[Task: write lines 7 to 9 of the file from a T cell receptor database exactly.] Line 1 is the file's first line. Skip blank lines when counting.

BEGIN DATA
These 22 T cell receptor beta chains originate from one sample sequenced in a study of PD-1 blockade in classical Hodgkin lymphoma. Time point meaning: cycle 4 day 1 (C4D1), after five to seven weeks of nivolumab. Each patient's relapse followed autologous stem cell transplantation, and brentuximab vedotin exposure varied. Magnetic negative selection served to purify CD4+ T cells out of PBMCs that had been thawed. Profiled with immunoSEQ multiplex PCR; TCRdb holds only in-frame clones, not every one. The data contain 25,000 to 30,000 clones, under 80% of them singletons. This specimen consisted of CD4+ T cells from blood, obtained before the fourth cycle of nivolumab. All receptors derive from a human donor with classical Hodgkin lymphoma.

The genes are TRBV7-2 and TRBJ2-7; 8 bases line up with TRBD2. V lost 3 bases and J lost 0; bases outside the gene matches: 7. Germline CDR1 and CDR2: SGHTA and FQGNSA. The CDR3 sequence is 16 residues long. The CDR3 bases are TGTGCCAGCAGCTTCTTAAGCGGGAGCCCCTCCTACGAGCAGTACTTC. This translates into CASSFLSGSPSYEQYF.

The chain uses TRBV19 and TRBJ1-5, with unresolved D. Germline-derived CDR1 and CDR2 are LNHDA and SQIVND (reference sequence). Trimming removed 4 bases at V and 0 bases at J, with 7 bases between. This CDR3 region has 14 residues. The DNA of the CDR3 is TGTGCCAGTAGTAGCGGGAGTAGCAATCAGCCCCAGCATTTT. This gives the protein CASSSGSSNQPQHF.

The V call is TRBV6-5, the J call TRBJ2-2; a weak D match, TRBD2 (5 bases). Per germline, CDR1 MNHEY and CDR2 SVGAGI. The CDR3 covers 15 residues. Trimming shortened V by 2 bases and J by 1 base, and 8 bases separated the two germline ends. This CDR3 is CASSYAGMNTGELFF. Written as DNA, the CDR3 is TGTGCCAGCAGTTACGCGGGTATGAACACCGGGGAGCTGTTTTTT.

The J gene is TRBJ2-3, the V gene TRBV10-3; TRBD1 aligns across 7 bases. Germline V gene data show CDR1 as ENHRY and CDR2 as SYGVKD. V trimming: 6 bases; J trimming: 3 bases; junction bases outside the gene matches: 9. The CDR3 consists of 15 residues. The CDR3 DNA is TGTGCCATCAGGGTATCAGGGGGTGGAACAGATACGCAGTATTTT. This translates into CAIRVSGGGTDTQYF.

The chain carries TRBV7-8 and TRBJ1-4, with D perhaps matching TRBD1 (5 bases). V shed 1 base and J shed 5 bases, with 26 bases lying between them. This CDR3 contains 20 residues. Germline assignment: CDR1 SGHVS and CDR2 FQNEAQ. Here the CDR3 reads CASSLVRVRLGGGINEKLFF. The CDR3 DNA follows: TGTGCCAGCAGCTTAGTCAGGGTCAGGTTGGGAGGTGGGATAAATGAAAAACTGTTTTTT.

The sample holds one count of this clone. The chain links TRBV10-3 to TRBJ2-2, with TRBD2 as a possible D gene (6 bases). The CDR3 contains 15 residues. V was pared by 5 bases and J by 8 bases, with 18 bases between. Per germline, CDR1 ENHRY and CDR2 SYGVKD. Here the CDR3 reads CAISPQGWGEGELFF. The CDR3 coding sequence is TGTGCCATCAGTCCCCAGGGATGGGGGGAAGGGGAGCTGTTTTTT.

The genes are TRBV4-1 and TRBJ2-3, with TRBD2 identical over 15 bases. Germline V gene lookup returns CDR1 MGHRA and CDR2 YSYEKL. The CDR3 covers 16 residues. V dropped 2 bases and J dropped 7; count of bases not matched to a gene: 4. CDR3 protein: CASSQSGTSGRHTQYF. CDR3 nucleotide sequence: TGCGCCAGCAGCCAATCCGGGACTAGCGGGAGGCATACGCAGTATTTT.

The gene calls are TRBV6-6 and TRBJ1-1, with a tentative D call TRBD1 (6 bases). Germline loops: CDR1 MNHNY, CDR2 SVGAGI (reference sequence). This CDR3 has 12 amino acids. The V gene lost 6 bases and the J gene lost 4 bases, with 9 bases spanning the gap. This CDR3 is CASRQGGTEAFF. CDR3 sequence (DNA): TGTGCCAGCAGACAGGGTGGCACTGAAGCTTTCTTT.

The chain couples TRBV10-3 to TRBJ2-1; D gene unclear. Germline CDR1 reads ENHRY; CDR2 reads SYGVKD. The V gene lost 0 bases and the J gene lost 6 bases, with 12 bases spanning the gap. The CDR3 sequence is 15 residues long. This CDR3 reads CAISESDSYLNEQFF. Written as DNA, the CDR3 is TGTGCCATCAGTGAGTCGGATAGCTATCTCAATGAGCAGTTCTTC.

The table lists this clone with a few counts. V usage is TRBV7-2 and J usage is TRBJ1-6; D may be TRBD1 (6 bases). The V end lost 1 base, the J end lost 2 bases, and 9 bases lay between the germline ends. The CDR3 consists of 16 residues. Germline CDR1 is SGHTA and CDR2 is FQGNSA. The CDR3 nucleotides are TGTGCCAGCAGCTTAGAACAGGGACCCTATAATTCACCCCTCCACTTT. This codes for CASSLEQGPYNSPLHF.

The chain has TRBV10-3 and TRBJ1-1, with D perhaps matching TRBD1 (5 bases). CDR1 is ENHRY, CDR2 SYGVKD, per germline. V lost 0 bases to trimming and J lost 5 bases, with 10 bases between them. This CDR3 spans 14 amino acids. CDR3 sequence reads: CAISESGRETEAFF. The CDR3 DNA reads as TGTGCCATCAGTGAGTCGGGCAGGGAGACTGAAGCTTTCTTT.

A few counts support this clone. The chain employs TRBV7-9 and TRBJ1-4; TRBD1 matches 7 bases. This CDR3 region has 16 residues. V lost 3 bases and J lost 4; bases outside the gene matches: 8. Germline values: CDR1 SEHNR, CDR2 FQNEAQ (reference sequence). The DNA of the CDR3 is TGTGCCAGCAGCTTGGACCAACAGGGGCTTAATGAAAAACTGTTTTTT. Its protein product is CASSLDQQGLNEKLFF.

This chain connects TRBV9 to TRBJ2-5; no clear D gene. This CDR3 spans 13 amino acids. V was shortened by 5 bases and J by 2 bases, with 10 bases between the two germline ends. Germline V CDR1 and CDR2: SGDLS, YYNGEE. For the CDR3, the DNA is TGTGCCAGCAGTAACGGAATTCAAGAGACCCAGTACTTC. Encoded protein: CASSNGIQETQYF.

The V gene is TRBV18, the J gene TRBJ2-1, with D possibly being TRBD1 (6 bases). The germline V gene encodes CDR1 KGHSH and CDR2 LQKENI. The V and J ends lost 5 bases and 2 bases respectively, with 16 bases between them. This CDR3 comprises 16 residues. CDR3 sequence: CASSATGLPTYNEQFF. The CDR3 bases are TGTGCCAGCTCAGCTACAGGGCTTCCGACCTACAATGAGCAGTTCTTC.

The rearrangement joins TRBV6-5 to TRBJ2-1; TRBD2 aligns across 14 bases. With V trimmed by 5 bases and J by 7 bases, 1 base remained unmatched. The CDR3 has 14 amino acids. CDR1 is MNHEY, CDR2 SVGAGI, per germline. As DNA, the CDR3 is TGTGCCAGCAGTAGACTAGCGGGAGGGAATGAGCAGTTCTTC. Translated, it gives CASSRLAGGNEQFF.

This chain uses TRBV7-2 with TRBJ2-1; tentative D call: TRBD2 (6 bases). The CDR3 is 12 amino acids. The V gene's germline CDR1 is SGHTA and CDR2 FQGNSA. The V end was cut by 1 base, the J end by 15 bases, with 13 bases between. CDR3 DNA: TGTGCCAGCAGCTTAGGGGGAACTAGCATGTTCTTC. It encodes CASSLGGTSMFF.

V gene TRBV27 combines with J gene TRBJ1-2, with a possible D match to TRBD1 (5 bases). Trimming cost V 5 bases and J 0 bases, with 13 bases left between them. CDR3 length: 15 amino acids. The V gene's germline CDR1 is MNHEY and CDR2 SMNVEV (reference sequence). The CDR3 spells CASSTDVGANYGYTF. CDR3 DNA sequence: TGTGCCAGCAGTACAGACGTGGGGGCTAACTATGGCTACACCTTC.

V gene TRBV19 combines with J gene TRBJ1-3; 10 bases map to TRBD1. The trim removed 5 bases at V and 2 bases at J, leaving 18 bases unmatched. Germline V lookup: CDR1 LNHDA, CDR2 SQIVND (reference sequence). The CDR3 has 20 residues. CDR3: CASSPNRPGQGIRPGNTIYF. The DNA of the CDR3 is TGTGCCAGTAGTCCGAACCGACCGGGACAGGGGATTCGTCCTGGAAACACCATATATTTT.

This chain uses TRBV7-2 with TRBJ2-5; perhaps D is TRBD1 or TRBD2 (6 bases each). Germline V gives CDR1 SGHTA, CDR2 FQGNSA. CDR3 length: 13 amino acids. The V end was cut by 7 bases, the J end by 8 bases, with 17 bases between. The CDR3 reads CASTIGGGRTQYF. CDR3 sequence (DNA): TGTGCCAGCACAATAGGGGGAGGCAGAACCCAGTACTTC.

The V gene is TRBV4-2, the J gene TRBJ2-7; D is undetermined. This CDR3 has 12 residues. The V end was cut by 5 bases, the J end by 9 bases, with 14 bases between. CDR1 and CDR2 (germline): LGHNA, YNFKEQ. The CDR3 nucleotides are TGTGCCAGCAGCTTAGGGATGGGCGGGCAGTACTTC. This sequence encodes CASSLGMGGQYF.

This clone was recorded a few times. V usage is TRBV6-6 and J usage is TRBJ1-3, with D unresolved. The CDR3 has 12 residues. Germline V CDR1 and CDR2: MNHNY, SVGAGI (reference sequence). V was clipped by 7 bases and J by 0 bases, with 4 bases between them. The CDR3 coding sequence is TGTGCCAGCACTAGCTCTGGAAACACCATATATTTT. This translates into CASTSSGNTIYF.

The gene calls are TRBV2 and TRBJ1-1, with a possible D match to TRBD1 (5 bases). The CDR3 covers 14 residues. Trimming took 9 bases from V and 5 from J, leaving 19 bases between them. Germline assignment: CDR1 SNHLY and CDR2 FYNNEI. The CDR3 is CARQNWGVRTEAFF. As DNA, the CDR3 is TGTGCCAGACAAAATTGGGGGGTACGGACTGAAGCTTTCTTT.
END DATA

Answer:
The sample holds one count of this clone. The chain links TRBV10-3 to TRBJ2-2, with TRBD2 as a possible D gene (6 bases). The CDR3 contains 15 residues. V was pared by 5 bases and J by 8 bases, with 18 bases between. Per germline, CDR1 ENHRY and CDR2 SYGVKD. Here the CDR3 reads CAISPQGWGEGELFF. The CDR3 coding sequence is TGTGCCATCAGTCCCCAGGGATGGGGGGAAGGGGAGCTGTTTTTT.

The genes are TRBV4-1 and TRBJ2-3, with TRBD2 identical over 15 bases. Germline V gene lookup returns CDR1 MGHRA and CDR2 YSYEKL. The CDR3 covers 16 residues. V dropped 2 bases and J dropped 7; count of bases not matched to a gene: 4. CDR3 protein: CASSQSGTSGRHTQYF. CDR3 nucleotide sequence: TGCGCCAGCAGCCAATCCGGGACTAGCGGGAGGCATACGCAGTATTTT.

The gene calls are TRBV6-6 and TRBJ1-1, with a tentative D call TRBD1 (6 bases). Germline loops: CDR1 MNHNY, CDR2 SVGAGI (reference sequence). This CDR3 has 12 amino acids. The V gene lost 6 bases and the J gene lost 4 bases, with 9 bases spanning the gap. This CDR3 is CASRQGGTEAFF. CDR3 sequence (DNA): TGTGCCAGCAGACAGGGTGGCACTGAAGCTTTCTTT.